Getting the Most Out of Creative Collaboration

I’m not naturally drawn toward collaboration. I thrive on autonomy. Too many external ideas can create a crowded mental space. Maybe it’s a selfish thing. Maybe it’s an introvert thing. Maybe it’s both.

But I also love collaboration. For this entire semester, I have worked with two other professors, planning out our courses together. We scribble out our ideas on the whiteboards, break tasks up between us, and ultimately develop lessons that are better collectively than what we could have created on our own.

It has me thinking about other creative collaborations. My favorite projects, both personally and professionally, have been collaborative. So what makes collaboration work? How do create spaces where actual collaboration occurs?

  • Keep it as voluntary as possible. When I think of workplace collaboration that has actually worked, it has only happened when it was voluntary. Keelan, Lynette, and don’t have to meet. Nobody told us that it was part of our job description. But we chose to collaborate because we knew that this would lead to better courses. However, we have all experienced some of those meetings that felt like a chore or even a punishment; times when a meeting could have been an email. 
  • The team has to have full autonomy. I remember sitting through department meetings where we had to cover information that the department chair had talked about through the leadership team. The entire meeting was top-down and hierarchical. By contrast, I remember planning meetings when I was a tech coach. Chad empowered us to own the process and the product. 
  • It starts with mutual trust. For four years, I used to meet outside of school with another teacher, Javi. Together, we built a blended professional development platform, created a service learning program, planned a STEM summer lab school, and planned out a 1:1 personalized, project-based social studies curriculum. There were some tense moments. We were 100% candid with one another. But this only worked because we trusted one another – and it was the kind of trust that only happens with mutual respect and even vulnerability.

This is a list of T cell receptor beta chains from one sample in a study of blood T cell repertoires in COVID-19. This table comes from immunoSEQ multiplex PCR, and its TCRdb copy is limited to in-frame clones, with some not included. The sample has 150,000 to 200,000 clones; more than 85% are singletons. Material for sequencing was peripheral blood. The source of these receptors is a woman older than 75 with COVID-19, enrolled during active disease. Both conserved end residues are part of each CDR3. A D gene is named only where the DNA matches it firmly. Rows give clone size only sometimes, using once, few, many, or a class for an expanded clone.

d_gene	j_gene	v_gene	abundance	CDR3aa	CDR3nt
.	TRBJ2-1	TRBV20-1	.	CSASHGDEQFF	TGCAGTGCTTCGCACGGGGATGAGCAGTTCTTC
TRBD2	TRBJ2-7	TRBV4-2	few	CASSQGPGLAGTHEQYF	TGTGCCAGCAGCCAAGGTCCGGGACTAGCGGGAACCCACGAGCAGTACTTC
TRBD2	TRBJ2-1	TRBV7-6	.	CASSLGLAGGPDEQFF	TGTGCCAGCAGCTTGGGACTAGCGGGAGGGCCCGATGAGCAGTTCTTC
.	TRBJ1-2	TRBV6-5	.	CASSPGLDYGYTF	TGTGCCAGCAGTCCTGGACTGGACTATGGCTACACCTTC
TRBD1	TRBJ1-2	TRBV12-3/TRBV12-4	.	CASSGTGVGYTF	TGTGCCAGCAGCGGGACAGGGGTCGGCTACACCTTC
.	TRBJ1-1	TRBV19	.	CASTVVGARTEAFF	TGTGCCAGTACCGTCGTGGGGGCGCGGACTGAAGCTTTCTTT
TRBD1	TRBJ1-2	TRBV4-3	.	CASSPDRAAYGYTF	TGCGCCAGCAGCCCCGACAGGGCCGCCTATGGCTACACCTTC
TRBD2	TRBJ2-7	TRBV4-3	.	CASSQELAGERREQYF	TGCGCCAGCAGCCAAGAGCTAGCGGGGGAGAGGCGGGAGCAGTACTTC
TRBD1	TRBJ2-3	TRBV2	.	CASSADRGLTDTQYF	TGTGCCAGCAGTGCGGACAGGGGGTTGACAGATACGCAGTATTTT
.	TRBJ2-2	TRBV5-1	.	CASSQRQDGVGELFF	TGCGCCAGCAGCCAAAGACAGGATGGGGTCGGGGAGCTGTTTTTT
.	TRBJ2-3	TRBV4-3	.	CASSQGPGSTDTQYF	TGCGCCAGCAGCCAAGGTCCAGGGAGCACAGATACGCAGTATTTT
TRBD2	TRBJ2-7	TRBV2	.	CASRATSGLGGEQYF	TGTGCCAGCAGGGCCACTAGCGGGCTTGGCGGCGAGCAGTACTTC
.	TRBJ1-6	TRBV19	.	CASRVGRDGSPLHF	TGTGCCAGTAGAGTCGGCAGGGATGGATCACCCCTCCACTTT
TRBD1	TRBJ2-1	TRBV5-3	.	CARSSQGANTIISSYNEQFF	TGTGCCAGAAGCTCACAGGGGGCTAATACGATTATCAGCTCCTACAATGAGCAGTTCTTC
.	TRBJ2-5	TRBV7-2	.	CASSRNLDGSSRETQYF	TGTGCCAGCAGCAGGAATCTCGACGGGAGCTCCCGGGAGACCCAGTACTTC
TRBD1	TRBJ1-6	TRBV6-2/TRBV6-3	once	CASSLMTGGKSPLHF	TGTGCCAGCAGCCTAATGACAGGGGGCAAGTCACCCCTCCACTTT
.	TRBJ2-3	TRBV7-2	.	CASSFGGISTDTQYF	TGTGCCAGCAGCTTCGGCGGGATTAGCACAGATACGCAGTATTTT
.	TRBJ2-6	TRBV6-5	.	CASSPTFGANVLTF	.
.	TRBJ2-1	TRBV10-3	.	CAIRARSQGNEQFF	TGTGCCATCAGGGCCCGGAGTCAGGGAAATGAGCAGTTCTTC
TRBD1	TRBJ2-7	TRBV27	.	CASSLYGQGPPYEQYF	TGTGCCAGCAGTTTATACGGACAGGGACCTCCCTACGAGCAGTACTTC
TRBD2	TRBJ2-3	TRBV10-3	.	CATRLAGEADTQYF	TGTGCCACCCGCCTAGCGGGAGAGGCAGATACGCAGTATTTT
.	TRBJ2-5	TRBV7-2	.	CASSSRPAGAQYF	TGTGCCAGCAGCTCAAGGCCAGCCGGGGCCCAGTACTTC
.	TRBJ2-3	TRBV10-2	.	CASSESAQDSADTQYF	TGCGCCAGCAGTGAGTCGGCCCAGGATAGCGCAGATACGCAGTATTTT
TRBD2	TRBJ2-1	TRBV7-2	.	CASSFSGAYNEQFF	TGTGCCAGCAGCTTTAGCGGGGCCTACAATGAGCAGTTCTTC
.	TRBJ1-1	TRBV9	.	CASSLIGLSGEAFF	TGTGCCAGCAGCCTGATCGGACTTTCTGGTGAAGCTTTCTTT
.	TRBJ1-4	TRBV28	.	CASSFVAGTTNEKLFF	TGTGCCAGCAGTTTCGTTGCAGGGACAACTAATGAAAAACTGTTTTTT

• It helps when you are actually making something. There is something powerful about creating something with fellow collaborators. It might be a system or a product or an event. But when you actually decide to make something, your group grows stronger. You trust one another on a deeper level. 
  • You need to have a shared vision. I don’t think this has to be spelled out in a vision statement or written down as a list of values. But intuitively, you need to have a shared vision of what your group represents and what you want to accomplish. 
  • It shouldn’t feel like a meeting. When Keelan, Lynette, and I sit down to plan, we don’t refer to it as a meeting. We don’t go over norms. We don’t fill out a handout explaining what we did. Nobody takes minutes. Instead, we laugh. We smile a lot. We crack jokes. But we also focus and find ourselves getting passionate about our ideas. We often hit a state of flow as a group. The result is a fun experience. 

I think creative collaboration can thrive in all kinds of environments. It can happen with a designated leader or with a democratic team. It can work in creating systems or in making products. But in my experience, it works best when there is mutual respect, trust, and a high level of autonomy.

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